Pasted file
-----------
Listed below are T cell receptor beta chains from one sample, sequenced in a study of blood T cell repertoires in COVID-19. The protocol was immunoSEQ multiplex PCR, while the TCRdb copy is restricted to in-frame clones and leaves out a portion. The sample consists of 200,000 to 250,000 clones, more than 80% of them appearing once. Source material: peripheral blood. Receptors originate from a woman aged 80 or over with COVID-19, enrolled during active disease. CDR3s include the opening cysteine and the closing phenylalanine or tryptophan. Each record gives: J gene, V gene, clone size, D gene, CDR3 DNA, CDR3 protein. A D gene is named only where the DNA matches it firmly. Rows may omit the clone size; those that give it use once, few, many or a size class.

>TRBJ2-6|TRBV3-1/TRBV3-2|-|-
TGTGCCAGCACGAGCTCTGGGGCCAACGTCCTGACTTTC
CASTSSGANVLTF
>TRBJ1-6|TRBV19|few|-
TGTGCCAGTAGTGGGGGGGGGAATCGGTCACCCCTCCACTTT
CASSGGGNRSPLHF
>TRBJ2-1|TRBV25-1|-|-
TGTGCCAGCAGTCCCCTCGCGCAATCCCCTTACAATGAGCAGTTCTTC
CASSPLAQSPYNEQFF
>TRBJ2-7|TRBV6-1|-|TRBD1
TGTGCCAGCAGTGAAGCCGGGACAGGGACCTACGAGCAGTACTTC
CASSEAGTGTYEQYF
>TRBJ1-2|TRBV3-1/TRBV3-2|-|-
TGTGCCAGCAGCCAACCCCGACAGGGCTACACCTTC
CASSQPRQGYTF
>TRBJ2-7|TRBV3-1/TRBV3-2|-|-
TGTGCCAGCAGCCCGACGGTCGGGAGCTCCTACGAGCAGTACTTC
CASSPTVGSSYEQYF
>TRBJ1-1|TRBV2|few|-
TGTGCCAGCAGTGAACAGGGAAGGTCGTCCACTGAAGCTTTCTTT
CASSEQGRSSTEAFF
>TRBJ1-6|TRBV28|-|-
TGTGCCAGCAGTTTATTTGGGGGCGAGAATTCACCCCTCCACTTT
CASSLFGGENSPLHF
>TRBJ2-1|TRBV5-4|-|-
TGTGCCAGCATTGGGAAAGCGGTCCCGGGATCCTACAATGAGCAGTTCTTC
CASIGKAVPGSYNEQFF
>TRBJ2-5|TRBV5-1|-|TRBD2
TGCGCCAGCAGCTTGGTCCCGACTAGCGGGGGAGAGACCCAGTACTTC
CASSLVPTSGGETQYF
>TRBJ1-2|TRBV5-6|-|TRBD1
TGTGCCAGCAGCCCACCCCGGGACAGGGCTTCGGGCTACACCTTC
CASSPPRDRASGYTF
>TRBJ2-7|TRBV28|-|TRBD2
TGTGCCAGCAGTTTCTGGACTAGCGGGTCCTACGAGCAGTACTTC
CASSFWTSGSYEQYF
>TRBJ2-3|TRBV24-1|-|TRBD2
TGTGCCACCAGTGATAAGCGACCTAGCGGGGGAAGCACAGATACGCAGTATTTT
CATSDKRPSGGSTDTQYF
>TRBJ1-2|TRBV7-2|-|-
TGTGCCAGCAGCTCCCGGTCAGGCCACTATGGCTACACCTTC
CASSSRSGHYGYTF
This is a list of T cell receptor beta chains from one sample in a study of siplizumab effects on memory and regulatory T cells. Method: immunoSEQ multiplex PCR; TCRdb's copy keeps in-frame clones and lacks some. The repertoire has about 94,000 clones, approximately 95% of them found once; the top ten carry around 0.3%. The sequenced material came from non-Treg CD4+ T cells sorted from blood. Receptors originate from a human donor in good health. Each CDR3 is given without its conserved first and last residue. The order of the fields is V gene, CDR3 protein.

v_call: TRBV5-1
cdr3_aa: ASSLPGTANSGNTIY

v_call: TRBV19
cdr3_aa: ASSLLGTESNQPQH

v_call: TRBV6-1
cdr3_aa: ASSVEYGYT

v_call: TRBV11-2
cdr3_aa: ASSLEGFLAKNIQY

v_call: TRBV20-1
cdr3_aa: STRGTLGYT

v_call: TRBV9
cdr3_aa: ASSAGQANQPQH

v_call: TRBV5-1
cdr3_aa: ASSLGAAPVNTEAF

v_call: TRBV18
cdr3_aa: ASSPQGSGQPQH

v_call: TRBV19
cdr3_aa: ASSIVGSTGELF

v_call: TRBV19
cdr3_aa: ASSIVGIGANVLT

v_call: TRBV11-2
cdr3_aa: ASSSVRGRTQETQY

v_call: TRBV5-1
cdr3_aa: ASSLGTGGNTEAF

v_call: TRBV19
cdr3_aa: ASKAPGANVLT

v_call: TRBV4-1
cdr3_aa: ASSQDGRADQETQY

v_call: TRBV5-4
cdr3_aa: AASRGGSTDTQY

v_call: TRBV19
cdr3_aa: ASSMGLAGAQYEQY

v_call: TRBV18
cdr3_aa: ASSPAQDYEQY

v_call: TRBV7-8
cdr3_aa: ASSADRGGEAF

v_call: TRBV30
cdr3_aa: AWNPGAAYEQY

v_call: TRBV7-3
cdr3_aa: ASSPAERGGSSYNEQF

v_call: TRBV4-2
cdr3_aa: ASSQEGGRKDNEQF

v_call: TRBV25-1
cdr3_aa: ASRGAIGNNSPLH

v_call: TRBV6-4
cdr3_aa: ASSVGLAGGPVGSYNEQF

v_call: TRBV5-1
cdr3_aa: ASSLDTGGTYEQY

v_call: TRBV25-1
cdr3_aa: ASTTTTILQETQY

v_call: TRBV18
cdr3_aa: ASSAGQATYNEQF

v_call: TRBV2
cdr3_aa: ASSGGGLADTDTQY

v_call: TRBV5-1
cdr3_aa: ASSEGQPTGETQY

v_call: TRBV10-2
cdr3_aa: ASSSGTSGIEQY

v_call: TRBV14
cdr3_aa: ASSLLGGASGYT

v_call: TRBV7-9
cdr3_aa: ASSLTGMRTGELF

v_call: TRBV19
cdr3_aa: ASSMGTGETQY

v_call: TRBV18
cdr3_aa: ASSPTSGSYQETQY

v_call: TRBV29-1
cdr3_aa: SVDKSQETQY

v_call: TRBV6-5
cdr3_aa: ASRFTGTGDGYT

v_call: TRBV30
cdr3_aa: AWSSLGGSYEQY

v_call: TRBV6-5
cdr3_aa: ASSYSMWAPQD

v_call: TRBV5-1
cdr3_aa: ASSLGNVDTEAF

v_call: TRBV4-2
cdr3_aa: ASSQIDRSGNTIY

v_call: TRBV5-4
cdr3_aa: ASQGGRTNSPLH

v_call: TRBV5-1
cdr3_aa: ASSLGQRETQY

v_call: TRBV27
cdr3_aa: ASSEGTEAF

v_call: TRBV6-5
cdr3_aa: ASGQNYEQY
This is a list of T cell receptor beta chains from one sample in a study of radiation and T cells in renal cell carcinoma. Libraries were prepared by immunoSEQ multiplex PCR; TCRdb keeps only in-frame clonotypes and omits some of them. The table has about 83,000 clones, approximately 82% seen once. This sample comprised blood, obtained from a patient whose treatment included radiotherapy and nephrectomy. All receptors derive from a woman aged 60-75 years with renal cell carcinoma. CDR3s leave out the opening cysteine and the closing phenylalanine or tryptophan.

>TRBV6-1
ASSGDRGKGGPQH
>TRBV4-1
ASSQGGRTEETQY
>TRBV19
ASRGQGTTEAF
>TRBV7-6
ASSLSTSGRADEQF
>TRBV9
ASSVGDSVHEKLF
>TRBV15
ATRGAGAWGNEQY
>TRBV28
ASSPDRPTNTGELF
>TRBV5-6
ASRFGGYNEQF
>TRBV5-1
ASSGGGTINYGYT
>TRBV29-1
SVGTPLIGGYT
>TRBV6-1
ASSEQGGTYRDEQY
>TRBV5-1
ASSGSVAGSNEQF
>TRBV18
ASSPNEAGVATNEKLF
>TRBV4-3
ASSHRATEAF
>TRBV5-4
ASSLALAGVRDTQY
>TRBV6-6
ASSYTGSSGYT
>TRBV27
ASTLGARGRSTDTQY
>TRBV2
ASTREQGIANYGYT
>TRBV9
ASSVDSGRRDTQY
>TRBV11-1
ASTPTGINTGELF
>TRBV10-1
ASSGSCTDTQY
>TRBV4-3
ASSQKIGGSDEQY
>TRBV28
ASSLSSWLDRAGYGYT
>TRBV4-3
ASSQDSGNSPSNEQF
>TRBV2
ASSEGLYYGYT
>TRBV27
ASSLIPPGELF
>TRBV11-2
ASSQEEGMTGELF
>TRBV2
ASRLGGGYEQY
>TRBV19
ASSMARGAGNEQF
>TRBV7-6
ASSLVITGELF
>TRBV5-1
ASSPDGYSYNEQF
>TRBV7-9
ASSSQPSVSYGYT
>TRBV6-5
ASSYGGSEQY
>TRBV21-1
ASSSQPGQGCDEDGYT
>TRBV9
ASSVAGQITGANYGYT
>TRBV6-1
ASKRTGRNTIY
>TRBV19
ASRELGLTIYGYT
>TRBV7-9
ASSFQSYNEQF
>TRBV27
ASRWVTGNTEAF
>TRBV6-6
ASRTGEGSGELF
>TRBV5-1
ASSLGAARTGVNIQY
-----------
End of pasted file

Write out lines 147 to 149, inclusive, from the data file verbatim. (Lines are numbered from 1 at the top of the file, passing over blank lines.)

ASRFGGYNEQF
>TRBV5-1
ASSGGGTINYGYT